UPDATED: Fayetteville mayor proposes $3.1 million TheatreSquared allocation for new downtown venue

An artist’s rendering shows what the new TheatreSquared building could look like at the corner of Spring and West streets in downtown Fayetteville.

Renderings by Kilograph / Courtesy TheatreSquared

UPDATE: Aldermen voted 7-1 to approve the allocation during the March 7 meeting of the City Council.

City Council members next week will consider putting $3.1 million toward a new performing arts theater in downtown Fayetteville.

The proposal, brought forth by Mayor Lioneld Jordan, would help local non-profit TheatreSquared build its planned $34 million facility at the southeast corner of West Avenue and Spring Street across from the Spring Street Parking Deck.

The organization in January received a $9 million commitment for the project from the Walton Family Foundation, but the award is a 1-to-2 challenge grant that requires TheatreSquared to raise $18 million on its own. It was the second award from the foundation, which gave TheatreSquared $3.5 million for design of the new facility.

The city’s money would come from the general fund reserve, which grew by about $3 million to $19 million in 2016 due to increased sales tax and building permit revenues.

It would be the second shot in the arm from aldermen, who last summer approved a longterm lease agreement with TheatreSquared for the property where the building is planned.

In a memo to council members, Jordan said the project would help fulfill a goal of the city’s recently adopted Fayetteville First economic development plan, which recommends further enhancement of Fayetteville’s arts and cultural environment.

More specifically, the plan states that the city should support the development of an expanded cultural arts district that includes a concentration of amenities, including fine arts facilities like concert halls, theaters and galleries.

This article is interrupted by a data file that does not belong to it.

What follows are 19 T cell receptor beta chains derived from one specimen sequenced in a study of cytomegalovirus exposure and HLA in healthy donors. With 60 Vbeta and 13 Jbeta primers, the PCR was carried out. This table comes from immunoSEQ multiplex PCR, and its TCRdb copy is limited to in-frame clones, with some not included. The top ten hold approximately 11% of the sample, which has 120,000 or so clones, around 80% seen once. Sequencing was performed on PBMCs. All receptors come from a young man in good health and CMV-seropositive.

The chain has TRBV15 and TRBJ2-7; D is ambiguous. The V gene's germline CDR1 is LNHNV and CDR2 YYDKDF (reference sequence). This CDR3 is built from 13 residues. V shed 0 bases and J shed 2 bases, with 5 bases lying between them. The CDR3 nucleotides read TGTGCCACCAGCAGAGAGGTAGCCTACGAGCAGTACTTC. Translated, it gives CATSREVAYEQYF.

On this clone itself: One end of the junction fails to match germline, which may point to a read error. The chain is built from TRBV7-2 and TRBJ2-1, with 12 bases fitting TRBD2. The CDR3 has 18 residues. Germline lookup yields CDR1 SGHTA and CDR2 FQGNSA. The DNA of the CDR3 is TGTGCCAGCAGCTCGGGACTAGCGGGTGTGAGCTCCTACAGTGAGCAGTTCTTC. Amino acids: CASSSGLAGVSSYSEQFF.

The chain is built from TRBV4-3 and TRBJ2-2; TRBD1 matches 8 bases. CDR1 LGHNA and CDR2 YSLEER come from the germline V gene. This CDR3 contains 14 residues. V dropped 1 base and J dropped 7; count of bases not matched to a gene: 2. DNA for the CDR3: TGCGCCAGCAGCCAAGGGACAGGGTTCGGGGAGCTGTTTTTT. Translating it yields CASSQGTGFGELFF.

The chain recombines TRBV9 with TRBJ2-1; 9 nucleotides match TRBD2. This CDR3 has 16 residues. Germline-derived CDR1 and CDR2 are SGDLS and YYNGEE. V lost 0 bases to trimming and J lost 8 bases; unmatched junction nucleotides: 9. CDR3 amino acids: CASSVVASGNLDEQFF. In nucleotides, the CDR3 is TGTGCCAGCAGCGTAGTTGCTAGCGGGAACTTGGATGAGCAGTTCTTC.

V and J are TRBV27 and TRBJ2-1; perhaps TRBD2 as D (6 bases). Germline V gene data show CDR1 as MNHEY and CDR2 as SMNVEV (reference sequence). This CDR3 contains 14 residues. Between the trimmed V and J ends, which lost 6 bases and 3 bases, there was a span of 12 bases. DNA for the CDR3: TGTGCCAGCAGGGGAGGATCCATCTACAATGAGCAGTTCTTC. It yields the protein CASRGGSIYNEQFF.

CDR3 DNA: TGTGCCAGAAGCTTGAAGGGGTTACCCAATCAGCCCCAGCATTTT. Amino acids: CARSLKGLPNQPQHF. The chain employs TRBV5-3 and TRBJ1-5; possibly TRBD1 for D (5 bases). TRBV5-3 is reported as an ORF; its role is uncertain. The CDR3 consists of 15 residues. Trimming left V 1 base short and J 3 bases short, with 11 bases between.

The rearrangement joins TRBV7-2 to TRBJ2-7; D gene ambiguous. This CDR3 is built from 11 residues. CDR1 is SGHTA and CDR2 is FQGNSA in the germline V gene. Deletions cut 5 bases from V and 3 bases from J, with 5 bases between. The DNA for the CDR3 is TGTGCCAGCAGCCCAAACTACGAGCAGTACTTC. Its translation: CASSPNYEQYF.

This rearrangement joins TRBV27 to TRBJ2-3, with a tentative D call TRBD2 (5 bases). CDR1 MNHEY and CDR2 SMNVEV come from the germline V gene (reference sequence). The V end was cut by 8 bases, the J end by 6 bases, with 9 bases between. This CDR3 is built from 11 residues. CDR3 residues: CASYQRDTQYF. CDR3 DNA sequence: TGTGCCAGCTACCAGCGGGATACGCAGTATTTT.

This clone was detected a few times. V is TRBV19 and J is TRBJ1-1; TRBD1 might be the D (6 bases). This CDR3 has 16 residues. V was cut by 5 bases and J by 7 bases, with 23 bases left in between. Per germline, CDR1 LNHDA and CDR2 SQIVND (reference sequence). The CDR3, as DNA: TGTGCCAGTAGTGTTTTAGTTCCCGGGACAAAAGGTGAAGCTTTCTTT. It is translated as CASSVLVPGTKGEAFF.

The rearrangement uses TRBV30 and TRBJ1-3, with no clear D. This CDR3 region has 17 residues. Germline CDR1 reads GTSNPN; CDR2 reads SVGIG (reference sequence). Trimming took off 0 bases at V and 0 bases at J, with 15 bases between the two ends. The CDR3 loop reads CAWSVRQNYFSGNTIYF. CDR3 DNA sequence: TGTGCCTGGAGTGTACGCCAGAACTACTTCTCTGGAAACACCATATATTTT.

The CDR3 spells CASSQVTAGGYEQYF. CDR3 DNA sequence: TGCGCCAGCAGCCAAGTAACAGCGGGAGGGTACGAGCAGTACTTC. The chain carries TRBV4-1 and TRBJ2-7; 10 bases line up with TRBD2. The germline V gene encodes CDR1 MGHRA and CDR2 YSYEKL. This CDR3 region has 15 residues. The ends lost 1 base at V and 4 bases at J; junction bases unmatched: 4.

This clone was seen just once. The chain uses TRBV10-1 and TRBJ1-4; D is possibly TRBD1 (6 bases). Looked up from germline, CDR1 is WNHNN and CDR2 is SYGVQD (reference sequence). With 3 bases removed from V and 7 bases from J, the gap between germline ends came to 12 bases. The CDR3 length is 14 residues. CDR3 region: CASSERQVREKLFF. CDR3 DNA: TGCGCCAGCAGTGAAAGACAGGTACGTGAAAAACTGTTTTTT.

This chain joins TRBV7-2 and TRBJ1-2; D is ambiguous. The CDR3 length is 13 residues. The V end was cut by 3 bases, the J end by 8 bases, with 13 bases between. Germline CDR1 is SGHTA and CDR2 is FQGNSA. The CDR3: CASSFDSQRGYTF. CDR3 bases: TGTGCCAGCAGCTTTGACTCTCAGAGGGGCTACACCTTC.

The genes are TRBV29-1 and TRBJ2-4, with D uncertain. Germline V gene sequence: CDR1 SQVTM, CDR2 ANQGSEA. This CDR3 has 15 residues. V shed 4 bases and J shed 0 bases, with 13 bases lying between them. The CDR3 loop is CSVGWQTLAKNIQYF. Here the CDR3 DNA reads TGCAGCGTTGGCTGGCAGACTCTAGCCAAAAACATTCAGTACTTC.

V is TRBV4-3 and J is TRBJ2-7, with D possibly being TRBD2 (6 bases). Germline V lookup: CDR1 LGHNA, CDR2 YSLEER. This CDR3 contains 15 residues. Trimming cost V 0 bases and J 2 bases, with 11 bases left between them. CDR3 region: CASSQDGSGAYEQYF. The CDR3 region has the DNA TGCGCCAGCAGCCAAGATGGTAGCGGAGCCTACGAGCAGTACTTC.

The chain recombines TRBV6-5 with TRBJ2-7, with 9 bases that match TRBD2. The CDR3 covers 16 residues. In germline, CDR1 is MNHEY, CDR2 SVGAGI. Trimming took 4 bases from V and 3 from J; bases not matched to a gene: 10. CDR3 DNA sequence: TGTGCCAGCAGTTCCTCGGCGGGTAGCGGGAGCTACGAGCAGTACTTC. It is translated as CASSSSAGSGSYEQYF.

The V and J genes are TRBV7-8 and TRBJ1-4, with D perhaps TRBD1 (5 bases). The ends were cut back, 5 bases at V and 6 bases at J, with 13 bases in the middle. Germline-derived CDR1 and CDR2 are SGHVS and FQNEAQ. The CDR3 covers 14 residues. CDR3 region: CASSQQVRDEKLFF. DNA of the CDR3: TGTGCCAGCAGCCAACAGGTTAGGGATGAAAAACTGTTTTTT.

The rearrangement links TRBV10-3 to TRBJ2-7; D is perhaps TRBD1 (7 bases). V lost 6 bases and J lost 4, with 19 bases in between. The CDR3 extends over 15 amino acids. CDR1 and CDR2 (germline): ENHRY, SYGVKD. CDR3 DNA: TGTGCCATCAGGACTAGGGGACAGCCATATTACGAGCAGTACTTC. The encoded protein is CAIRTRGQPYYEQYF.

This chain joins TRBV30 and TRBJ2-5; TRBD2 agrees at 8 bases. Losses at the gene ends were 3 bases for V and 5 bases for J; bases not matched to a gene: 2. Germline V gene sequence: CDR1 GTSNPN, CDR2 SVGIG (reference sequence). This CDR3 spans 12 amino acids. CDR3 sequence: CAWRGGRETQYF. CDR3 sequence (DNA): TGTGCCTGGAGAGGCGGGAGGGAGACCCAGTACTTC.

Jeremy Pate, the city’s development services director, said the economic and cultural impact of another downtown theater would be a significant draw for tourism and would help the surrounding businesses as well.

“We believe it’s an investment in our future, a very sound, longterm investment,” said Pate. “We’ve already seen what the return on that investment has been from the Walton Arts Center in the 1990s and what Dickson Street is today compared to what it was before then.”

Martin Miller, TheatreSquared’s executive director, originally requested $7 million from the city.

In a Feb. 15 letter to Jordan, Miller said the new facility would cement Fayetteville’s future as the region’s theatre district “with year-round diverse performances fueling our downtown’s economic engine and drawing hundreds of thousands of the nation’s art tourists who are already traveling to visit Crystal Bridges.”

While Jordan said he’s in full support of the project, he doesn’t recommend granting the full request.

“It is incumbent upon me to make sure that I bring forward a plan that helps us advance our goals, but that does not put the city in a position of unsustainable financial security,” Jordan wrote in his memo. “I do not want to risk using our full reserves and to leave no funding flexibility in case of uncertain financial times.”

Aldermen will formally discuss the TheatreSquared proposal and the employee pay raise plan at the next City Council meeting on March 7.